The PPF model passes the public sniff test. First, are we asking the right question – and are we allowing participants to re-frame the fundamental question? And secondly, what are the participants prepared to do, working in partnership with government authorities, to demonstrate ownership of the community-based solutions?
Readily available options like the Annapolis Valley Regional School Board’s Successful Schools for Successful Students planning process, implemented from September 2008 until 2012, will be found significantly wanting.While it provides a longer period of initial consultation, the AVRSB model still adheres to the “hidden agenda” of the school facilities planners, including the plan to advance “grade re-configuration” (P to 8, 9 to 12), moving kids from smaller to bigger schools. Buried in the rather woolly rationale was a telling line that the whole scheme was explicitly designed to “ rationalize the way the educational program would be delivered into the future. “
Significant changes are afoot in many Canadian public bodies, private businesses, and community organizations seeking to build public support for major initiatives by involving the public in more meaningful ways in the making of a wider range of decisions.
The Halifax Public Libraries, for example, has taken the lead in demonstrating a much better approach to promoting genuine public engagement. The 2011-12 public engagement sessions on the Central Library, run by Tim Merry, co-founder of the Art of Hosting movement, utilized the ‘World Cafe’ discussion group format, fully evolved with live streaming, targeted focus groups, public surveys, and a ‘Mind Map’ graffiti wall. That same model was adopted in the second round of public meetings over the controversial Nova Convention Centre, and now by other consultation-wise groups in Pictou County, Alberta, and Washington, DC.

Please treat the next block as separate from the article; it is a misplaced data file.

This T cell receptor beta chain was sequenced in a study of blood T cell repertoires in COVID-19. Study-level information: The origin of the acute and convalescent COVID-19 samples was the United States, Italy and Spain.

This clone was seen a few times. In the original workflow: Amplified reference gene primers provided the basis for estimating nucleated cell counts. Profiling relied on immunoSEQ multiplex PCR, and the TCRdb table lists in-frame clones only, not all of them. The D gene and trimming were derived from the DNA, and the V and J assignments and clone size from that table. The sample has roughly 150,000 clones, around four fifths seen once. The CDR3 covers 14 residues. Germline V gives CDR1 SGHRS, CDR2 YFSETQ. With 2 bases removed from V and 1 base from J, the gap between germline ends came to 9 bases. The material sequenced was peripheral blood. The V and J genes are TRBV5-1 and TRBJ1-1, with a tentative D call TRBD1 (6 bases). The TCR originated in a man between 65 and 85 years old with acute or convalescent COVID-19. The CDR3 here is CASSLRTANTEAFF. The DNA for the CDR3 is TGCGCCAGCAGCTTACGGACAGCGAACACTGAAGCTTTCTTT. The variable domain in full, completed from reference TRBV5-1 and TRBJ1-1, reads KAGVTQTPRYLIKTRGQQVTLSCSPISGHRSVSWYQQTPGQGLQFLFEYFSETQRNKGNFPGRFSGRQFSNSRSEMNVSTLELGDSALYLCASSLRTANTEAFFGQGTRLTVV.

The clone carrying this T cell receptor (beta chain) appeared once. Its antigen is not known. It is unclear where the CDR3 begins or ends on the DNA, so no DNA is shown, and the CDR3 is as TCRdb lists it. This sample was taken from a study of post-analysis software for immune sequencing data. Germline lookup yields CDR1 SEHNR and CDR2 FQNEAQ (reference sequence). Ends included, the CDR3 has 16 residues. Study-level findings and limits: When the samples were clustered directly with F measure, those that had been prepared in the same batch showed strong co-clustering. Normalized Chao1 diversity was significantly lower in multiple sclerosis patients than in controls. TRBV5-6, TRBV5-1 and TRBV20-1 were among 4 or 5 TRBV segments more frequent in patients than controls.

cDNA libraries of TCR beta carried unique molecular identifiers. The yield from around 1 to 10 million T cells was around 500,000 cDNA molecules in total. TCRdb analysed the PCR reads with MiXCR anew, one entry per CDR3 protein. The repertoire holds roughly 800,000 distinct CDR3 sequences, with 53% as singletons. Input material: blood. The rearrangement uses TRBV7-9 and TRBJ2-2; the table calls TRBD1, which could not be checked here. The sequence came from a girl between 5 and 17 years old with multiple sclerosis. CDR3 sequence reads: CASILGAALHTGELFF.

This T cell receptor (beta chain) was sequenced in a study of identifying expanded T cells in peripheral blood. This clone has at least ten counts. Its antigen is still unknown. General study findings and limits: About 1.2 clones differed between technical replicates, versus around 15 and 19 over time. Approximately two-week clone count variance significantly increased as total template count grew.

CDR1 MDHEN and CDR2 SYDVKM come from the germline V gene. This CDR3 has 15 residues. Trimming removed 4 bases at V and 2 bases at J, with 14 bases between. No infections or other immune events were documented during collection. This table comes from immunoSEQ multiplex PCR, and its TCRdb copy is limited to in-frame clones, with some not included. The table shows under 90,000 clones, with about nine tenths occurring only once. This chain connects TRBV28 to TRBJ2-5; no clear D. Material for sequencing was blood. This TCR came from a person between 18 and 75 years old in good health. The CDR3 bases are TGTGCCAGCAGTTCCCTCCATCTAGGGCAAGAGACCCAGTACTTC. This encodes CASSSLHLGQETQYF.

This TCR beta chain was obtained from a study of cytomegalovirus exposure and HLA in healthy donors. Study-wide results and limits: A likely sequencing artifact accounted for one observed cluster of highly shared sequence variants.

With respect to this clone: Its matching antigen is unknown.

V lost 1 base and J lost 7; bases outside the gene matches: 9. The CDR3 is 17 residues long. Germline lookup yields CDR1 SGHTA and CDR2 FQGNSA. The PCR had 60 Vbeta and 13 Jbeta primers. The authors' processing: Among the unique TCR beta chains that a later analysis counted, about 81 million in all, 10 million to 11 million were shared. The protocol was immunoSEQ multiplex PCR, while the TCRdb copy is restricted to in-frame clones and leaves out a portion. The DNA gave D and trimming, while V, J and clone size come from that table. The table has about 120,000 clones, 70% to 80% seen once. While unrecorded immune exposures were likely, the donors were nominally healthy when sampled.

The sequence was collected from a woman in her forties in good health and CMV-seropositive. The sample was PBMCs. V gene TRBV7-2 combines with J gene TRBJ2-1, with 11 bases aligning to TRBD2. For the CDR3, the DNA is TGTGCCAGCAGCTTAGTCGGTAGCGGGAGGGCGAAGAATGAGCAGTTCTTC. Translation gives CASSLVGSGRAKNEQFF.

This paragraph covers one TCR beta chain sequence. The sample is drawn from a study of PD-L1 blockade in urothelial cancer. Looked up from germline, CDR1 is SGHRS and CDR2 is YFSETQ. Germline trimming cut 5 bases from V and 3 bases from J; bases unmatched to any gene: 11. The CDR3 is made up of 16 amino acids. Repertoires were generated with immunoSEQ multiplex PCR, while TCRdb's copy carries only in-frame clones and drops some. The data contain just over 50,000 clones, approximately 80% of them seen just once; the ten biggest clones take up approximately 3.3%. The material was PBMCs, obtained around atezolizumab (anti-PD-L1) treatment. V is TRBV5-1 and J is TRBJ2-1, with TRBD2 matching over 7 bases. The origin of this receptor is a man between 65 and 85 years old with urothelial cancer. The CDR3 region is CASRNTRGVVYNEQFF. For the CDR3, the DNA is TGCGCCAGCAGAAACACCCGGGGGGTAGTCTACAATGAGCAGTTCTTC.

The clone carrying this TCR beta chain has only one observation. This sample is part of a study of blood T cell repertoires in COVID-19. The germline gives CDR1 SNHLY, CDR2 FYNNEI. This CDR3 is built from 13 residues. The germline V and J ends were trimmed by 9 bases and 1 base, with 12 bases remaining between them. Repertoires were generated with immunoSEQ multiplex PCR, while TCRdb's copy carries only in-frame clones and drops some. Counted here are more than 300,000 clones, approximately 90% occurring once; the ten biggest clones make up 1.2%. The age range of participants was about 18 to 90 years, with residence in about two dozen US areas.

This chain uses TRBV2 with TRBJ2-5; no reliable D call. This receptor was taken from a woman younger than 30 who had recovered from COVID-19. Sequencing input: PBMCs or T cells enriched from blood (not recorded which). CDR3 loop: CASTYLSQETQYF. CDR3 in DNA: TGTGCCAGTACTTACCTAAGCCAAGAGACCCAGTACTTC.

Conducting public hearings, as well as school board meetings, in very traditional ‘Teacher Knows Best’ mode is alienating parents and taxpayers. Yet, there is little evidence, so far, of a willingness, at the board level, to make the necessary changes.
True public engagement cannot, and will not, result from such to-down approaches, especially with today’s skeptical public. Past experiences, information overload, social uncertainty, and the nature of technology are all changing the way responsible public bodies interact with their constituencies. Tim Merry calls it “a paradigm shift from command and control to participatory leadership.” Dominance by school facilities planners is coming to an end, and we need a process to generate community-based solutions “none of us could create alone.”
Whether it’s the City of Kingston, the historic Connaught School of Regina, or Nova Scotia’s rural schools, the adversarial School Review Process needs to be permanently put on ice and supplanted with a fairer, more community-based process designed to generate more viable long-term solutions.
With the School Review Process under fire and on the rocks, what comes next? How can education authorities restore public trust and still manage to effectively plan for the future? What would work better for schools and communities in the best interests of our children?